What is a girl to do? Do I buy pectin? Do I just use some cheese cloth and strain the whole thing? No, going to the store is not an option. I must conquer bacteria!

7 thoughts on “Ramadan Mubarak & Yogurt

  1. Salaams Kiran! I made my own yogurt for a while, and I found investing in a yogurt maker really worthwhile. Props for attempting it without one, and I’m sure it’s possible but…the yogurt maker uncomplicates things a lot. I would recommend the one below, and yes, do strain the yogurt after. I found mine wasn’t too runny, it was like average yogurt consistency without the sort of gel-like factor; but when strained it’s more like greek yogurt (a personal favorite).

    http://www.amazon.com/Yogourmet-104-Electric-Yogurt-Maker/dp/B000N25AGO/ref=sr_1_2?s=kitchen&ie=UTF8&qid=1312241003&sr=1-2

    Beyond this, if you figure out how to do it without a yogurt maker, I would love to learn!

    • Thanks Dale! I haven’t tried a yogurt maker before, but thanks for the tip! I think I’ll try straining it next time to make it a bit thicker. I too am a fan of greek yogurt!

  2. a punjabi sufi verse attributed to bulleh shah goes:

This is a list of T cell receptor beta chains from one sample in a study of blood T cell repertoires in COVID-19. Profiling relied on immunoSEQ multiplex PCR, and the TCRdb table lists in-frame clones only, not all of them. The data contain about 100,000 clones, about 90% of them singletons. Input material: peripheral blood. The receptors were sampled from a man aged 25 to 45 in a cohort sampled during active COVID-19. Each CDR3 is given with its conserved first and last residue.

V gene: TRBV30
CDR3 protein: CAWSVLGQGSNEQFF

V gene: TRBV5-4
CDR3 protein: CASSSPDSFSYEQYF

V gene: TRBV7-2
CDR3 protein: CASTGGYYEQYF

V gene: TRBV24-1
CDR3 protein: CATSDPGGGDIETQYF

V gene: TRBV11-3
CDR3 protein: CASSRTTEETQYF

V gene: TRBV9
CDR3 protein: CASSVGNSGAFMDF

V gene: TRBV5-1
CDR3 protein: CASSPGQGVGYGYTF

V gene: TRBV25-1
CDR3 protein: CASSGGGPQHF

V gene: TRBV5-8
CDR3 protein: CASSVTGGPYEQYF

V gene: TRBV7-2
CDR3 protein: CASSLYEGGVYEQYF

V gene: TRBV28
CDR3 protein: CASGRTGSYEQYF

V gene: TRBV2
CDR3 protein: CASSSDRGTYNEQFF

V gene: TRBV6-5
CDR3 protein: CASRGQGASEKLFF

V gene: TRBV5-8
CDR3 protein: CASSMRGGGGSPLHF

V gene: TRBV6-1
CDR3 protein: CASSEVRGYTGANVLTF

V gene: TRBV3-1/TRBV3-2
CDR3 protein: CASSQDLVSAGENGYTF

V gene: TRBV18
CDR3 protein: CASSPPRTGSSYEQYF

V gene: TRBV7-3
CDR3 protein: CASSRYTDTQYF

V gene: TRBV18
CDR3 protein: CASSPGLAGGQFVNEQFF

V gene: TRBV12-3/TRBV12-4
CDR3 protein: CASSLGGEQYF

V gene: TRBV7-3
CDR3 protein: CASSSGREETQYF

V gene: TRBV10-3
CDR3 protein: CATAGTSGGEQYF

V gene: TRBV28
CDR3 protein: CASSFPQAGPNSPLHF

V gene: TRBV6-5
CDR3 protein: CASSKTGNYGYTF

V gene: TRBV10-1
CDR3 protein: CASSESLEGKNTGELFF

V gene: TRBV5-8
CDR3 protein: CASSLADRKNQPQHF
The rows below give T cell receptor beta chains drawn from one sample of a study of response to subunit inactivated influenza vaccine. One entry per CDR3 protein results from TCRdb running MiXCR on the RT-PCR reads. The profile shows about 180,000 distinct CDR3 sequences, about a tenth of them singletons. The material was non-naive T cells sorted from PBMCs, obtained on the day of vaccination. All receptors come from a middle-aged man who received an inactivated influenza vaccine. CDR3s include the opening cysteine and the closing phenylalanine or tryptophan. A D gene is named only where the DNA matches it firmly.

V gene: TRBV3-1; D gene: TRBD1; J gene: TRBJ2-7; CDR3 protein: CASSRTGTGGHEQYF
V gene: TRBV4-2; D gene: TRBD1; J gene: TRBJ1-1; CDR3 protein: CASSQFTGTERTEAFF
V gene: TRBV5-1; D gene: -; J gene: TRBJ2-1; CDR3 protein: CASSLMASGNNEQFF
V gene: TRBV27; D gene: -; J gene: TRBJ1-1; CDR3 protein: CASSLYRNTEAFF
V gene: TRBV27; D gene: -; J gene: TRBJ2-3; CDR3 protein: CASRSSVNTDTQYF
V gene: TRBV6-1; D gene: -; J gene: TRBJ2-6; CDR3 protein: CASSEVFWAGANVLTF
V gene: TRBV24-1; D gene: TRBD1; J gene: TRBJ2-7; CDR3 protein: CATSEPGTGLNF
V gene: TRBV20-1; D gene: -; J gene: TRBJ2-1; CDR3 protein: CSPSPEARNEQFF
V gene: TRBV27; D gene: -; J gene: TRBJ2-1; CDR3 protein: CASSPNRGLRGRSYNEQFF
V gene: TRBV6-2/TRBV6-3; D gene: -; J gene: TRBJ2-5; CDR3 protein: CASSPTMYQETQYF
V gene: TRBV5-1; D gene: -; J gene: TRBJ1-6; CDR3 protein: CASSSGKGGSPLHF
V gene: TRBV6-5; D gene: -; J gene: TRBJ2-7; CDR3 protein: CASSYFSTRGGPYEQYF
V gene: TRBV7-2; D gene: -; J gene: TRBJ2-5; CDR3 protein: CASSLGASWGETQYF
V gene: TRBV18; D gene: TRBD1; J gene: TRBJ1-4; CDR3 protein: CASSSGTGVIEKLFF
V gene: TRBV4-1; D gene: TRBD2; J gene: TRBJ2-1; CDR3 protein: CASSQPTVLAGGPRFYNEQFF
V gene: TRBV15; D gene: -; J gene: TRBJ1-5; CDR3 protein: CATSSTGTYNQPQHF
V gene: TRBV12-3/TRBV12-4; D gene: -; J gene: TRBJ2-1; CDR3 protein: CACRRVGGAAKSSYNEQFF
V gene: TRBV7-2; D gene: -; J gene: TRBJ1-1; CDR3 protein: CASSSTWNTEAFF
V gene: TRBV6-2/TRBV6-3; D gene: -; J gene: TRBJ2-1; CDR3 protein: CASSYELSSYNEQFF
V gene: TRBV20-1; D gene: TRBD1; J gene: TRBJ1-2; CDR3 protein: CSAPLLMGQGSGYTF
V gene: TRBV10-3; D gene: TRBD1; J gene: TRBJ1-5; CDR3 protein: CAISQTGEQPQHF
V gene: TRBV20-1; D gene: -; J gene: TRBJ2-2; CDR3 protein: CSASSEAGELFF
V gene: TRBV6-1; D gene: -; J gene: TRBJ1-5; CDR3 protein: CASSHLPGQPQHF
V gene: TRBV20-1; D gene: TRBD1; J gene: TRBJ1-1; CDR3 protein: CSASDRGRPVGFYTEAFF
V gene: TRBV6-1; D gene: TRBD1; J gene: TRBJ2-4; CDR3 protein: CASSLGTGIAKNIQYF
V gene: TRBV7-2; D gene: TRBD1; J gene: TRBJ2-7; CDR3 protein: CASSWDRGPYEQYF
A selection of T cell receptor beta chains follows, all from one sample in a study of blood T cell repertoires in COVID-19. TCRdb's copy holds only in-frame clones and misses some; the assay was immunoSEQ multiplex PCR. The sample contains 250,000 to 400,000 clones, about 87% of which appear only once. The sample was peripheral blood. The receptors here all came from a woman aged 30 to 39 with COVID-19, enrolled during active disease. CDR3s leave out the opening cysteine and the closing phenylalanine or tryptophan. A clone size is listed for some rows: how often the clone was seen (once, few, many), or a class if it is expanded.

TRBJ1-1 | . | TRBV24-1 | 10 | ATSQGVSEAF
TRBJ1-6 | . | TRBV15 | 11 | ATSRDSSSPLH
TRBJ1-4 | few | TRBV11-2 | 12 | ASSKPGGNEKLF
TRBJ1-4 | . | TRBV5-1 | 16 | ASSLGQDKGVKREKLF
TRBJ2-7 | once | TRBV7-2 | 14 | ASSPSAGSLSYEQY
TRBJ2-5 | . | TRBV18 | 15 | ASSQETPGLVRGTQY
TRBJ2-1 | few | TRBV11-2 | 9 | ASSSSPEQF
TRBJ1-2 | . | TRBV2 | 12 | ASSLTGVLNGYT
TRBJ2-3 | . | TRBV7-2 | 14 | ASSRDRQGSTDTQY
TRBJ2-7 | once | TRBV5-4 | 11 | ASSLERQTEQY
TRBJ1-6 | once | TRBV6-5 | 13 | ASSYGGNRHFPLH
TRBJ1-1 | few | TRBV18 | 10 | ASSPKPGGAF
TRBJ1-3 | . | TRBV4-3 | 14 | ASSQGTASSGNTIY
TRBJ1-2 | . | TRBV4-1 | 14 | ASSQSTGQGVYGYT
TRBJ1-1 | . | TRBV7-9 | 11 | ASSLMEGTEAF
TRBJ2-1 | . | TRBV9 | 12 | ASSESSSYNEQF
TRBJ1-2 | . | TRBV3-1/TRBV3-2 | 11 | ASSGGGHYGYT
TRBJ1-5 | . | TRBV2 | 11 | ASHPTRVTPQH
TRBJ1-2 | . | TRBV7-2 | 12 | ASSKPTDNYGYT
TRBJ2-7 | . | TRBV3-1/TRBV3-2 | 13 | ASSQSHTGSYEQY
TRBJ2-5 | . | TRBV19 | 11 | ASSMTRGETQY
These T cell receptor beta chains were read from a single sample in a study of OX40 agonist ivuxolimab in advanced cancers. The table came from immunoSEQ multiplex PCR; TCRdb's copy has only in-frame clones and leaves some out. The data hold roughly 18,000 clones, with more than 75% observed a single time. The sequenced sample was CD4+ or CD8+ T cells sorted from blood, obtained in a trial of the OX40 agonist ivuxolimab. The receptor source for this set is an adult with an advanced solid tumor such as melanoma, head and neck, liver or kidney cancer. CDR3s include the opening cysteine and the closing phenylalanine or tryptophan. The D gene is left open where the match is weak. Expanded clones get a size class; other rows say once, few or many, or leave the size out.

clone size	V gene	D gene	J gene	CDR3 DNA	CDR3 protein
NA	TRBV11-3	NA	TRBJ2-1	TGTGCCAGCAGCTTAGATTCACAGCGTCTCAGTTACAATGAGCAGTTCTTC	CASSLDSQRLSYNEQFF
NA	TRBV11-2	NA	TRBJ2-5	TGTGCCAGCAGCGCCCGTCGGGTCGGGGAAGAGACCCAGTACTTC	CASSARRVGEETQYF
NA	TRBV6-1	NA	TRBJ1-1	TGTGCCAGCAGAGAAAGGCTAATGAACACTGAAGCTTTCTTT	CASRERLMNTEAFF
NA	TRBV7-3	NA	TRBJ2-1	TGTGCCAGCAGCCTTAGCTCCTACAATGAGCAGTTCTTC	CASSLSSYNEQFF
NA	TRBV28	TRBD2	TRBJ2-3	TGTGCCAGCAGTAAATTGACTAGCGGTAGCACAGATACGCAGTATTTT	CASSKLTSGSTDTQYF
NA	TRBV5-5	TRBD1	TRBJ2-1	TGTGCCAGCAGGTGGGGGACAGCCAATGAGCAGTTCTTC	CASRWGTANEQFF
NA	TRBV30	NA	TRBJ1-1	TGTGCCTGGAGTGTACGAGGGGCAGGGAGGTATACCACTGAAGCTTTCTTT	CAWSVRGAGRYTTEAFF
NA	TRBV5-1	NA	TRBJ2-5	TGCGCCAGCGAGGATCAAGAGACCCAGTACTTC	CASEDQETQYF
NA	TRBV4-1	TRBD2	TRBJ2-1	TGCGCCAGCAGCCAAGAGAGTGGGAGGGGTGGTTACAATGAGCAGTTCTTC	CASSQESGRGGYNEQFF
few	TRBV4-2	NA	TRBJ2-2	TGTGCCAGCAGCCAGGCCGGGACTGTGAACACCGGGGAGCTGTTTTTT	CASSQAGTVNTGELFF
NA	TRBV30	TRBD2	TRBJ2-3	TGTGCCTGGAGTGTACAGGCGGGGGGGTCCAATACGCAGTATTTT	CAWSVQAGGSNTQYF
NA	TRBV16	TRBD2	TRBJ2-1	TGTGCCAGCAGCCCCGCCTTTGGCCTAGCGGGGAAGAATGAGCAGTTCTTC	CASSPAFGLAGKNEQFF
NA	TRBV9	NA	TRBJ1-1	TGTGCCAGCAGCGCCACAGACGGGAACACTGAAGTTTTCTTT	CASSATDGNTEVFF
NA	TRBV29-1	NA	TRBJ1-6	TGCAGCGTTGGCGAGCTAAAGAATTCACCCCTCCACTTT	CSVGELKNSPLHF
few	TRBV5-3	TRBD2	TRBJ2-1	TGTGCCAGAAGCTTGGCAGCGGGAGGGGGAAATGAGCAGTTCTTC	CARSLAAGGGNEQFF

jaag bina dudh naiyo jamda, pawain lal howay kar kar ke
    without the starter, the milk doesn’t set, even if it turns red from boiling

    in other words, u need the “it” factor…the right starter in this case to set the yogurt …if u know of someone who already makes homemade yogurt, ask for a few tablespoons of yogurt from them…also once u heat up the milk to a boil (half gallon takes about 14 minutes in the microwave i believe), let it sit there for a few minutes..don’t bother it while it’s still burning up….no stirring nothing…once it drops the temp a tad (still hot, dont wait til its luke warm)….then add the yogurt and use a cup to mix the milk until u see froth show up on top…..u know how they do it in the motherland? w/ a cup? dig deep, take it nice n high above the bowl, and pour back…..once u’ve whipped it good for a few mins…cover and stick in a pre-heated-turned-off oven over night….OR during the day, if u cook over the stove and oven is underneath…that should work nicely as well….